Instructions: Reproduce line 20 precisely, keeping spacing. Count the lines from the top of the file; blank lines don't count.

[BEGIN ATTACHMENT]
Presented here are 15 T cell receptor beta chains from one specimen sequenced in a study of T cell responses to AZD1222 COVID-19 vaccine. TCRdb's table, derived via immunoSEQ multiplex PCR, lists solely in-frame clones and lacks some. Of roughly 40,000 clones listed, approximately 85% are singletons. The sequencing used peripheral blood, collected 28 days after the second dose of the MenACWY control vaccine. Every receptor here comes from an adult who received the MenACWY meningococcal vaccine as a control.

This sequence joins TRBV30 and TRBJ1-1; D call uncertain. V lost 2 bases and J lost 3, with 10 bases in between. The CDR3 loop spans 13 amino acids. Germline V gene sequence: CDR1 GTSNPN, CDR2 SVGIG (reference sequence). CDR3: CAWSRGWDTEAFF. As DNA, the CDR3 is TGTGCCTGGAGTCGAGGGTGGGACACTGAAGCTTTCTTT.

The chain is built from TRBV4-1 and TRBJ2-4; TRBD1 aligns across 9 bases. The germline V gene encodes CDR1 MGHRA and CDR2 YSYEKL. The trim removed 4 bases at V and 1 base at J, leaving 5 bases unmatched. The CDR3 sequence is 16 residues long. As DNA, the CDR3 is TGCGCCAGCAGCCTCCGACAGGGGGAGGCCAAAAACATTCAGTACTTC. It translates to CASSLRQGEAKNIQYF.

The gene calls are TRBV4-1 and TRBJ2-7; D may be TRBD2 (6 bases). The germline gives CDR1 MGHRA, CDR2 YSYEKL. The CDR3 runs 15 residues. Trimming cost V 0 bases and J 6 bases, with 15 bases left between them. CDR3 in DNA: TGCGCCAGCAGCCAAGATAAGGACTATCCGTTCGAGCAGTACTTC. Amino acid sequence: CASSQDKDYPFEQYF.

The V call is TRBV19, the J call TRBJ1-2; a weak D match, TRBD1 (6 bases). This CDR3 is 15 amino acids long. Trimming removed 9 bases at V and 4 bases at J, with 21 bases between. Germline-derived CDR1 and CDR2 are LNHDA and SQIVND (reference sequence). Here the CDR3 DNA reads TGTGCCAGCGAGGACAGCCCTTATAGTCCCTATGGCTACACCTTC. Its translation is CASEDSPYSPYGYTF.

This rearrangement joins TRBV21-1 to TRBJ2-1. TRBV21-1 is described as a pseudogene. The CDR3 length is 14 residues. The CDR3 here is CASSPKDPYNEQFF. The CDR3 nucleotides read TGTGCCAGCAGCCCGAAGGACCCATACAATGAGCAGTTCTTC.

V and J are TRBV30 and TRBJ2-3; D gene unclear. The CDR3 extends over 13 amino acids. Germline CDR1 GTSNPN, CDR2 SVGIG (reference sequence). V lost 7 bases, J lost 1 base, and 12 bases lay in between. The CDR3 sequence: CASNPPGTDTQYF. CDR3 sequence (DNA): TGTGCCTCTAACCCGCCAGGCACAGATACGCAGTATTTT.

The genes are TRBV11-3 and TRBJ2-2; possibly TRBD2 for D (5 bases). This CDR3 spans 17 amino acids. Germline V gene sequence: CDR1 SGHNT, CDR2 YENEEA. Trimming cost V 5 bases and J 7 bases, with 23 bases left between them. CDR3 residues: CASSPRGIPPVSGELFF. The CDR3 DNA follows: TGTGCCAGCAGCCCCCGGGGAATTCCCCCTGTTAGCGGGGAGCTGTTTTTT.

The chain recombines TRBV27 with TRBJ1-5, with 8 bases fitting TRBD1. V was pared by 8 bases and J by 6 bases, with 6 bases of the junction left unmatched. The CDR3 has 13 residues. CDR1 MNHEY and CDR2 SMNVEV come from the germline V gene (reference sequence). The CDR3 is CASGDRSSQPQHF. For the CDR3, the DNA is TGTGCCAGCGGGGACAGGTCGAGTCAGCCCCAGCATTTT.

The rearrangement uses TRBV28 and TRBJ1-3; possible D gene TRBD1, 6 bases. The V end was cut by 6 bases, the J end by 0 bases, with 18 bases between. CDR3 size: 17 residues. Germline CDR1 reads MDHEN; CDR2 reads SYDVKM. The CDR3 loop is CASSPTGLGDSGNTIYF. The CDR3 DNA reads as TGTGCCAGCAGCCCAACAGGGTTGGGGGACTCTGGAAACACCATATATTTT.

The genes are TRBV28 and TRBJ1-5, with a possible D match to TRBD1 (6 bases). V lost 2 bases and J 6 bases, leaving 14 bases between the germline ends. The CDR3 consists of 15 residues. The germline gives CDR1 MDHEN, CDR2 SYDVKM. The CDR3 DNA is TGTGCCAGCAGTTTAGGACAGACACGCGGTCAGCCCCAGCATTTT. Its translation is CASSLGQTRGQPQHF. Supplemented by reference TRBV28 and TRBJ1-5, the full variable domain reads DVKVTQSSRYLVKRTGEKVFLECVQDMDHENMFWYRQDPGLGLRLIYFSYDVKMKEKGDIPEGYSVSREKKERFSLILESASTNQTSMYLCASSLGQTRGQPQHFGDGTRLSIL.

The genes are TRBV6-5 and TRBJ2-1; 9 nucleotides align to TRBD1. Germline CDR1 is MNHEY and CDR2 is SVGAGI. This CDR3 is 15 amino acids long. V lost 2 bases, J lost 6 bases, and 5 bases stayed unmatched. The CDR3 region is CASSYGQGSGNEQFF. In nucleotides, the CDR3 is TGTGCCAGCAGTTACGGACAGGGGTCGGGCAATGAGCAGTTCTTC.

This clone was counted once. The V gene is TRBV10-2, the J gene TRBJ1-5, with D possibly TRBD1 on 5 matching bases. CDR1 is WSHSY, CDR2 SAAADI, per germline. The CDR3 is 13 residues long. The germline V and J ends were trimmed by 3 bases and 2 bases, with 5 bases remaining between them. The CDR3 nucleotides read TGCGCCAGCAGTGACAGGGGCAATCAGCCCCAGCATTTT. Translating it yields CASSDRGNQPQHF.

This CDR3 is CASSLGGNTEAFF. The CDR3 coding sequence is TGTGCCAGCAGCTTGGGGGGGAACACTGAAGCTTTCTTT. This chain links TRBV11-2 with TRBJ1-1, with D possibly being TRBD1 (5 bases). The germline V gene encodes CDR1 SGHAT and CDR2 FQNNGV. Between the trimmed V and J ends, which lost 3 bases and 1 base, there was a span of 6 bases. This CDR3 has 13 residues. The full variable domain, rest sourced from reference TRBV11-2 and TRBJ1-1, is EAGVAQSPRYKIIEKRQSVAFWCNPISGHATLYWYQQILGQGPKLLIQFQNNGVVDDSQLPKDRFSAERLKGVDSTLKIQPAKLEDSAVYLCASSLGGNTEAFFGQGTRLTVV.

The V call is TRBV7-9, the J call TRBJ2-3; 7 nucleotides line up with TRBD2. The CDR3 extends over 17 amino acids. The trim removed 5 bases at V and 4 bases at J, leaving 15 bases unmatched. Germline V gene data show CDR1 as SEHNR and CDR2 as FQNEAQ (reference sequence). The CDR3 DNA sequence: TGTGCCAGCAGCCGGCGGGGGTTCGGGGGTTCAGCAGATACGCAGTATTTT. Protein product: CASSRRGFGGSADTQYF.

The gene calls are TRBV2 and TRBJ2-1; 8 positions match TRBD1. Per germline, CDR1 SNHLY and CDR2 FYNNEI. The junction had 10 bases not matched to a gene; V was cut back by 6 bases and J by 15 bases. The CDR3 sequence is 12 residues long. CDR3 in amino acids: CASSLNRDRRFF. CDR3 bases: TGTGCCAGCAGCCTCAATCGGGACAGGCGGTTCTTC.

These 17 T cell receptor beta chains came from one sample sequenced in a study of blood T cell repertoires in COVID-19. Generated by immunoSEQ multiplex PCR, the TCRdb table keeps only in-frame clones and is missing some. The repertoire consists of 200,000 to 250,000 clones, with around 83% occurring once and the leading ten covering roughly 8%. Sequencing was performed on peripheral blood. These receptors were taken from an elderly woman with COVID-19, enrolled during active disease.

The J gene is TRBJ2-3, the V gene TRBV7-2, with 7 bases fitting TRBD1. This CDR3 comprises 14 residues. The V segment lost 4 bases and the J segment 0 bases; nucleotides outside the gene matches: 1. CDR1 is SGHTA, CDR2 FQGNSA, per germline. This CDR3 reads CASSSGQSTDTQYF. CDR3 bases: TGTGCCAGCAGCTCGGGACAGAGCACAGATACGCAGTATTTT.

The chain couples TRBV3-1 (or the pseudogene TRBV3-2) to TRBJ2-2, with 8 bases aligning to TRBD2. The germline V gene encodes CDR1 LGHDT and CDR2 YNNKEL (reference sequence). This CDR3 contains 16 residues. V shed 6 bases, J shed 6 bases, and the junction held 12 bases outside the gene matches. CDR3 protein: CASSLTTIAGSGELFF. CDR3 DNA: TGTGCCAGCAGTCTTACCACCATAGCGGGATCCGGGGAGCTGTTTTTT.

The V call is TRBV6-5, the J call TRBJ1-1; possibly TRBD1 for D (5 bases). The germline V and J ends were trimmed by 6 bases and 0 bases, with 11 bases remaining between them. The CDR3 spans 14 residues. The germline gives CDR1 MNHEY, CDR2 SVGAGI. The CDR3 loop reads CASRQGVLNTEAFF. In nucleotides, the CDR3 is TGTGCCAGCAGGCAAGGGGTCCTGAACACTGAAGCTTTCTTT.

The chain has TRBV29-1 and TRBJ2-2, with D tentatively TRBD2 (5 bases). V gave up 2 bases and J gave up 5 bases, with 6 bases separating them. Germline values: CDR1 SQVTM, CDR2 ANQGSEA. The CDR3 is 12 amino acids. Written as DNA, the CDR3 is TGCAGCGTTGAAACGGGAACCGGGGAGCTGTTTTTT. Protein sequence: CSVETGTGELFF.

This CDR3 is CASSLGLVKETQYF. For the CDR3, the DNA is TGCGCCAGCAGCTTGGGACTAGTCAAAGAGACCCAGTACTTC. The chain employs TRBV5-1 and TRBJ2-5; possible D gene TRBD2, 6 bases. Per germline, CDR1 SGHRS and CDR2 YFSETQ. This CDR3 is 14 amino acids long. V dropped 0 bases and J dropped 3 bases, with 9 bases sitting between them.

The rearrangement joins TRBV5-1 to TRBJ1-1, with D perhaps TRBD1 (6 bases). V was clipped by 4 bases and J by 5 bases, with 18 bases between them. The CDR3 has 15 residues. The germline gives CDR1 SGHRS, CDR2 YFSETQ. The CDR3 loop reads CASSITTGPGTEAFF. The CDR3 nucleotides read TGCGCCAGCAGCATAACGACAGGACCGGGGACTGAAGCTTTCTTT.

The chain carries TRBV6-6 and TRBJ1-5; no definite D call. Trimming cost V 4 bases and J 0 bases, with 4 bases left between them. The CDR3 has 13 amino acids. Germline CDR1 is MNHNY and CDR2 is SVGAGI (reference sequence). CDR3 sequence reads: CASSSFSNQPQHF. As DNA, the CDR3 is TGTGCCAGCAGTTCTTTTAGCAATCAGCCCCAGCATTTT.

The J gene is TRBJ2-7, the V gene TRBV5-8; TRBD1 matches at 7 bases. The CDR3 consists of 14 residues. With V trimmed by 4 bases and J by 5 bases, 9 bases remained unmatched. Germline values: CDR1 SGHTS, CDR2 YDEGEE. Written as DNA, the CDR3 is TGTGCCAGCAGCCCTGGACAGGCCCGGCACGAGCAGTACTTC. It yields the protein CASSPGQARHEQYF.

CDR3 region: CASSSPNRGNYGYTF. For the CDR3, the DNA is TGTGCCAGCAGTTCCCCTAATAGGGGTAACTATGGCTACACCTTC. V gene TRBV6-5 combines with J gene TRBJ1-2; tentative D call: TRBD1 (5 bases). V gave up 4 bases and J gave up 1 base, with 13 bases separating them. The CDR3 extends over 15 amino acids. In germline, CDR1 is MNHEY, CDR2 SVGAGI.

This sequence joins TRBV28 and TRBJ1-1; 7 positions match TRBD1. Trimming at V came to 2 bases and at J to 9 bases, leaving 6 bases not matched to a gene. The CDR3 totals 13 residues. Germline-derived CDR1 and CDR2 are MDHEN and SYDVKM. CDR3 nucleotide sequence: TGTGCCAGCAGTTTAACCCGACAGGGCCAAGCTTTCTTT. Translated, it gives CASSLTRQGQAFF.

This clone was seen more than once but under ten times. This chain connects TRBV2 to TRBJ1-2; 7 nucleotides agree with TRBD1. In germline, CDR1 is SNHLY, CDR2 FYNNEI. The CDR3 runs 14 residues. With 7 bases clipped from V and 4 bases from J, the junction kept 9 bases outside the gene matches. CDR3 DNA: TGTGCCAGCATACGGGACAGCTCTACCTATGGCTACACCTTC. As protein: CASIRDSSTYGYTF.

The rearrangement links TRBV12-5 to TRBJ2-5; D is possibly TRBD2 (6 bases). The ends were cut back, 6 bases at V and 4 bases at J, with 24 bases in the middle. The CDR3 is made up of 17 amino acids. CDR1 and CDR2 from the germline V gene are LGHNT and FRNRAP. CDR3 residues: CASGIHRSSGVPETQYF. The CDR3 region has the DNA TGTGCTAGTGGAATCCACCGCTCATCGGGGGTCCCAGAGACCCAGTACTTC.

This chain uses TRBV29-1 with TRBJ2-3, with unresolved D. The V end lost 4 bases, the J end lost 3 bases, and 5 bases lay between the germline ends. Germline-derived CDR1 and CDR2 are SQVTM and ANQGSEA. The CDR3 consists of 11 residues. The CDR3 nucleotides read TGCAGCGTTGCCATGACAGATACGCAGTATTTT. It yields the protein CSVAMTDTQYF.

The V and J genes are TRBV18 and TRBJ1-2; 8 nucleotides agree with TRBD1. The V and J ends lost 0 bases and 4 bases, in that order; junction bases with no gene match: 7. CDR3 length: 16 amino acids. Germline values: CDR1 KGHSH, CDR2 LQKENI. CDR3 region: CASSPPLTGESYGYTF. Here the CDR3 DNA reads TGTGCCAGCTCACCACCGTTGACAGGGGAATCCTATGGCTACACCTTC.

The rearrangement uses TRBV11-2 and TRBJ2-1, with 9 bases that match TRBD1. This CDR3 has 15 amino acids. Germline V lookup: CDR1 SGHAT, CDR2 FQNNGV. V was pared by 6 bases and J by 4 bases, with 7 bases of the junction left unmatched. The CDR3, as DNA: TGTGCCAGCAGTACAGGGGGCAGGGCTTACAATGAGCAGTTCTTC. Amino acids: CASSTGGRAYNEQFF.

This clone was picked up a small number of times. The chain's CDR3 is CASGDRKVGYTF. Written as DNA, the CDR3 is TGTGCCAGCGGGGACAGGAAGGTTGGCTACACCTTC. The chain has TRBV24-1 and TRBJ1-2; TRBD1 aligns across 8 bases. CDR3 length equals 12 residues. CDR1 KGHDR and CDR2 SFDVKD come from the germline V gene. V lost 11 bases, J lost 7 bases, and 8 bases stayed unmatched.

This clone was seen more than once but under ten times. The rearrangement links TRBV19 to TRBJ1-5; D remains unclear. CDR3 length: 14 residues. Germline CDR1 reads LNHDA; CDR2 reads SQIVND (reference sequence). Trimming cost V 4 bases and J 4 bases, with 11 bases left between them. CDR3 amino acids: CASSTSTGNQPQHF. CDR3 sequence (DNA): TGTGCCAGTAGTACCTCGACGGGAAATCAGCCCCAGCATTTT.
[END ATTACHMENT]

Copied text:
The V call is TRBV6-5, the J call TRBJ1-1; possibly TRBD1 for D (5 bases). The germline V and J ends were trimmed by 6 bases and 0 bases, with 11 bases remaining between them. The CDR3 spans 14 residues. The germline gives CDR1 MNHEY, CDR2 SVGAGI. The CDR3 loop reads CASRQGVLNTEAFF. In nucleotides, the CDR3 is TGTGCCAGCAGGCAAGGGGTCCTGAACACTGAAGCTTTCTTT.